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Lyr Req: 'With my ran tan tan and my jimmy ...'

Wild Goose 05 May 09 - 01:29 PM
Michael Harrison 05 May 09 - 03:00 PM
The Borchester Echo 05 May 09 - 03:07 PM
Herga Kitty 05 May 09 - 05:30 PM
The Borchester Echo 05 May 09 - 06:36 PM
Dave the Gnome 05 May 09 - 07:13 PM
Jim Dixon 21 May 09 - 12:07 AM
GUEST,GUEST - Old Rugface 21 May 09 - 09:37 AM
GUEST,old rugface 21 May 09 - 09:52 AM
Steve Gardham 21 May 09 - 12:58 PM
Phil Edwards 21 May 09 - 01:41 PM
Jim Dixon 22 May 09 - 02:19 PM
Jim Dixon 22 May 09 - 02:29 PM
Rowan 23 May 09 - 02:43 AM
Wild Goose 28 May 09 - 12:36 PM
Jim Dixon 29 May 09 - 02:33 PM
Jim Dixon 29 May 09 - 02:42 PM
Jim Dixon 30 May 09 - 04:37 PM
Jim Dixon 30 May 09 - 05:22 PM
GUEST,Marty Williams 03 Dec 10 - 04:58 AM
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Subject: With my ran tan tan and my jimmy jimmy..
From: Wild Goose
Date: 05 May 09 - 01:29 PM

I've been looking for the words to a hunting song I used to sing the chorus to years ago but nobody I know now remembers the song. It was a cracking song. Parts of the chorus I remember are:

With my ran tan tan and my jimmy jimmy jan
All over the merry merry downs I ran (my man?)
With the oogle oogle oogle of the bugle horn
............................

I remember the tune, or most of it, quite well but I can't read or write music. If anyone can help I would be very grateful.


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Subject: RE: With my ran tan tan and my jimmy jimmy..
From: Michael Harrison
Date: 05 May 09 - 03:00 PM

Find a web-site for Gail Davies. She wrote a really fine song about her grandmother,...ah,..."Mrs. Whitten," or something like that and in the song she has a bit of nonsense much like what you printed above. If you can email her at her site she may be able to expand on yours, verify it, etc. It's worth a shot, though - never know what might come of it. Cheers,......................mwh


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Subject: RE: With my ran tan tan and my jimmy jimmy..
From: The Borchester Echo
Date: 05 May 09 - 03:07 PM

Three Jolly Huntsmen


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Subject: RE: With my ran tan tan and my jimmy jimmy..
From: Herga Kitty
Date: 05 May 09 - 05:30 PM

I once sang this at the Four Fools festival (in Redditch) and Les Barker said it was silly.....

I've also heard it sung with an extra verse - something like, Bold Reynard wasn't there at all, it was only our old tom cat upon the garden wall.

Kitty


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Subject: RE: With my ran tan tan and my jimmy jimmy..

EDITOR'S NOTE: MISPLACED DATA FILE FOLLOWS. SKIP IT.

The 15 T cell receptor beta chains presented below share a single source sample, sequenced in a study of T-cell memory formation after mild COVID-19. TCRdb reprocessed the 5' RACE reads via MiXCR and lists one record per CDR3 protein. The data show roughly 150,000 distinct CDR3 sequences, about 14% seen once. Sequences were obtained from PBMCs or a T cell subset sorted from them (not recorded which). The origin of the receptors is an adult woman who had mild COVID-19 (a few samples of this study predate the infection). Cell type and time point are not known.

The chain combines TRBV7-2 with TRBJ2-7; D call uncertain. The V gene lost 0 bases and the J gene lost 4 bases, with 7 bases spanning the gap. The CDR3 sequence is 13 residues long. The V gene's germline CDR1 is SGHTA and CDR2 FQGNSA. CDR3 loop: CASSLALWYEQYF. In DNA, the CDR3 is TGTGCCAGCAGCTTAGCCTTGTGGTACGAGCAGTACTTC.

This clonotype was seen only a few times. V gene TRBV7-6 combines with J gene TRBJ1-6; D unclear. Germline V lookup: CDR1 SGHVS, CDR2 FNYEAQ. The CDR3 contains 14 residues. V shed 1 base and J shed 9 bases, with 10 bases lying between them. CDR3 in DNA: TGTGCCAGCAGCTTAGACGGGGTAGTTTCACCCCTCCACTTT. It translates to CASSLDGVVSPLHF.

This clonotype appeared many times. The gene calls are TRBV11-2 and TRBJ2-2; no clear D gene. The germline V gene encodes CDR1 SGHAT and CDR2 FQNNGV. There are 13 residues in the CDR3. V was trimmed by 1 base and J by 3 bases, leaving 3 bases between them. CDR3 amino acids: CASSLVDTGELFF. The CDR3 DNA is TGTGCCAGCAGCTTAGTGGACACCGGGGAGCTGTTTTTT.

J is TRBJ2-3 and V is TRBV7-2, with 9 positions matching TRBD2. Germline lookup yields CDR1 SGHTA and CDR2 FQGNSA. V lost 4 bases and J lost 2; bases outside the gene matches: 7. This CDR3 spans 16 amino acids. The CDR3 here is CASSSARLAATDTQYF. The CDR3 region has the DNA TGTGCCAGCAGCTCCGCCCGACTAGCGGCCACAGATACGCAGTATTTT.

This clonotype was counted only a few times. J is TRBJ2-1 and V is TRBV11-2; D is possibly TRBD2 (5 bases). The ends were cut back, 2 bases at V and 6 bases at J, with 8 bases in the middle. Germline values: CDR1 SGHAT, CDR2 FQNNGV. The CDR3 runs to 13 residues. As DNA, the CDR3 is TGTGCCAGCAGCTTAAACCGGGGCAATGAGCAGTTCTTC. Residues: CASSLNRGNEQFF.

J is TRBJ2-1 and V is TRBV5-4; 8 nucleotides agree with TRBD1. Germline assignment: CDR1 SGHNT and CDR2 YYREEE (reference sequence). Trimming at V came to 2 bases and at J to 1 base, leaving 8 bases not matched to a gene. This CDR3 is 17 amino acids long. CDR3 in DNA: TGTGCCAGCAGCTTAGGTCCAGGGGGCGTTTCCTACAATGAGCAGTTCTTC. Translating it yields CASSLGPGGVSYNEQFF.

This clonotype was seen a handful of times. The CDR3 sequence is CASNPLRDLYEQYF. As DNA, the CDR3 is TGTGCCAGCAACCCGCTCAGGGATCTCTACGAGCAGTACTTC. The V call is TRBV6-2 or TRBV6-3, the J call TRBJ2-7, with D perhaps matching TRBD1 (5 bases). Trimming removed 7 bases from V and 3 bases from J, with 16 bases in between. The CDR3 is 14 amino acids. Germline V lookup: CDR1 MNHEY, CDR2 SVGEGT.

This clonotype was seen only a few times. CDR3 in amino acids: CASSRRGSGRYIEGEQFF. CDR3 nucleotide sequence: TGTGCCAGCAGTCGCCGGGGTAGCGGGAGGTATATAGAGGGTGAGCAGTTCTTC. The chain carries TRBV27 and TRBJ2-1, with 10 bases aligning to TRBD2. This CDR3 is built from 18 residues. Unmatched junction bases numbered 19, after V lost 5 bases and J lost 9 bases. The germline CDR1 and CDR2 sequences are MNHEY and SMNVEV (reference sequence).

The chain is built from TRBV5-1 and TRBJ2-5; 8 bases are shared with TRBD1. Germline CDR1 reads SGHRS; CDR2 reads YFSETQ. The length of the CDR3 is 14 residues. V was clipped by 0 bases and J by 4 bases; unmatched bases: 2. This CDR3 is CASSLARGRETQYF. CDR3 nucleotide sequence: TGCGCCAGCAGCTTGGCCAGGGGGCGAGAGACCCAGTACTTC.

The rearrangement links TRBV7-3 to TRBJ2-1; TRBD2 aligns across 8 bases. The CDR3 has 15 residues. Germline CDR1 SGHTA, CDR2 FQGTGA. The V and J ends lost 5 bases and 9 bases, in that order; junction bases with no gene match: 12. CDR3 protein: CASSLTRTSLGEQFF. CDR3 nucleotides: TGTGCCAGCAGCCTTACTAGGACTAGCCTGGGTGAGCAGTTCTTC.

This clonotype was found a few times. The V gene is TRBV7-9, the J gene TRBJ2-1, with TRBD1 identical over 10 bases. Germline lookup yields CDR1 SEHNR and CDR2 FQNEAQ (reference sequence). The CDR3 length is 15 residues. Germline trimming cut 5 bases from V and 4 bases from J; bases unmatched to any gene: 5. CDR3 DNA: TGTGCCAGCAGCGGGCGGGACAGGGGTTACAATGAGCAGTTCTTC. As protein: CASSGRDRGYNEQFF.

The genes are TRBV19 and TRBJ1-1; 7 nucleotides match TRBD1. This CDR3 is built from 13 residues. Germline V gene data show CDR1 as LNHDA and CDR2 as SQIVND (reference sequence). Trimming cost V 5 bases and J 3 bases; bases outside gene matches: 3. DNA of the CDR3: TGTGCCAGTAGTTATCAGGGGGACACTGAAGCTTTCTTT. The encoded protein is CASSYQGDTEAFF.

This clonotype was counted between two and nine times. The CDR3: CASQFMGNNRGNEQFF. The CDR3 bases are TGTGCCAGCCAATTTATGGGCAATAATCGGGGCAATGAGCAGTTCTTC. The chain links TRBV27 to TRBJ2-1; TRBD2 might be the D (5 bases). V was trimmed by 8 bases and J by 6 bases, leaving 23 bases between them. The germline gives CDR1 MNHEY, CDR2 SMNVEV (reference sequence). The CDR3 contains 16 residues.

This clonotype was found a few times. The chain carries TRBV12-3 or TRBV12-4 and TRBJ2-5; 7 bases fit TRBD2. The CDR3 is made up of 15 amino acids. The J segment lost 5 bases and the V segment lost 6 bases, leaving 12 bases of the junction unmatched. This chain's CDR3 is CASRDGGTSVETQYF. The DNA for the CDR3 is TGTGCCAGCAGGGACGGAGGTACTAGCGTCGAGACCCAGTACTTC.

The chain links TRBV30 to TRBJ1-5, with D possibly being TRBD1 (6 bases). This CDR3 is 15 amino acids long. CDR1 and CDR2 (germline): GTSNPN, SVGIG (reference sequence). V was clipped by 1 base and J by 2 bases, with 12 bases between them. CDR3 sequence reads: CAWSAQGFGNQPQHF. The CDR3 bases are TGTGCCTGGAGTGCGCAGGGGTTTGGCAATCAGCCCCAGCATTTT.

From: The Borchester Echo
Date: 05 May 09 - 06:36 PM

Yes, the lyrics are very silly, though no more so than However Many Nights Drunk or Who's The Fool Now?
Fab tune though.


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Subject: RE: With my ran tan tan and my jimmy jimmy..
From: Dave the Gnome
Date: 05 May 09 - 07:13 PM

Mondegreen alert - After I sang this someone asked where the Scottish accorianist fitted in

With a ran-tan-tan and a Jimmy, Jimmy Shand...

:D (eG)


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Subject: Lyr Add: THE JOVIAL SPORTSMEN (Isle of Wight)
From: Jim Dixon
Date: 21 May 09 - 12:07 AM

From A Dictionary of the Isle of Wight Dialect by William Henry Long (London: Reeves & Turner, 1886):


THE JOVIAL SPORTSMEN.

1. There was zome jolly sportsmen
Went out to hunt a fox,
And where d'ye think they vound him ?
Among the hills and rocks.

CHORUS: With my whoop, whoop, whoop, and my halloa!
All in this merry train;
With my ran, tan, tan, and my tivy, tivy, twang;
Right droo the woods we'll ride, brave bwoys,
Right droo the woods we'll ride.

2. The vust we met was a ploughman,
A ploughen of his land;
He swore he zid bold Kenyard
Run by on his right hand.

3. The next we met was a miller,
A peepen out o' his mill;
He swore he zid bold Renyard
Run up the yonder hill.

4. The next we met was a blind man,
As blind as he could be;
He swore he zid bold Renyard
Run up a hollow tree.

5. The next we met was a paason,
Clad in his mournen black;
He swore he zid bold Renyard
Run up the huntsman's back.


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Subject: RE: Lyr Req: 'With my ran tan tan and my jimmy ...'
From: GUEST,GUEST - Old Rugface
Date: 21 May 09 - 09:37 AM

Can't remember any verses; can't remember the song's title, BUT the chorous ? You don't forget that one in a hurry ! (As sung at the Nottingham


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Subject: RE: Lyr Req: 'With my ran tan tan and my jimmy ...'
From: GUEST,old rugface
Date: 21 May 09 - 09:52 AM

what happened to the rest of the above post ?

(As sung at the Nottingham Tradtional Music Club, circa 1972)
With a hip-hip-hip and a holler
away went the merry-merry band.
With a ran-tan-tan and a chivvy-chivvy chan
all over the merry-merry strand.
With me oogle-oogle-oogle on the bugle horn,
fol-de-rol, fol-de-rol fol-de-riddle day
and through the woods we'll go brave boys
and through the woods we'll go.

verses were just two lines I seem to remember.


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Subject: RE: Lyr Req: 'With my ran tan tan and my jimmy ...'
From: Steve Gardham
Date: 21 May 09 - 12:58 PM

Whilst going through some 18th century garlands in the BL recently I came across a version printed by S Harward of Tewkesbury. First line 'There was three jovial Welshmen'

Chorus runs
With a hoop, hoop, come along brave boys,
This is brave news, the huntsman cries,
With my twivy, twivy twing,
Over the downs we'll ride brave boys,
Over the downs we'll ride.

I'd say it was printed about 1760 looking at the style of garland.


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Subject: RE: Lyr Req: 'With my ran tan tan and my jimmy ...'
From: Phil Edwards
Date: 21 May 09 - 01:41 PM

With a hip-hip-hip and a holler
away went the merry-merry band.
With a ran-tan-tan and a chivvy-chivvy chan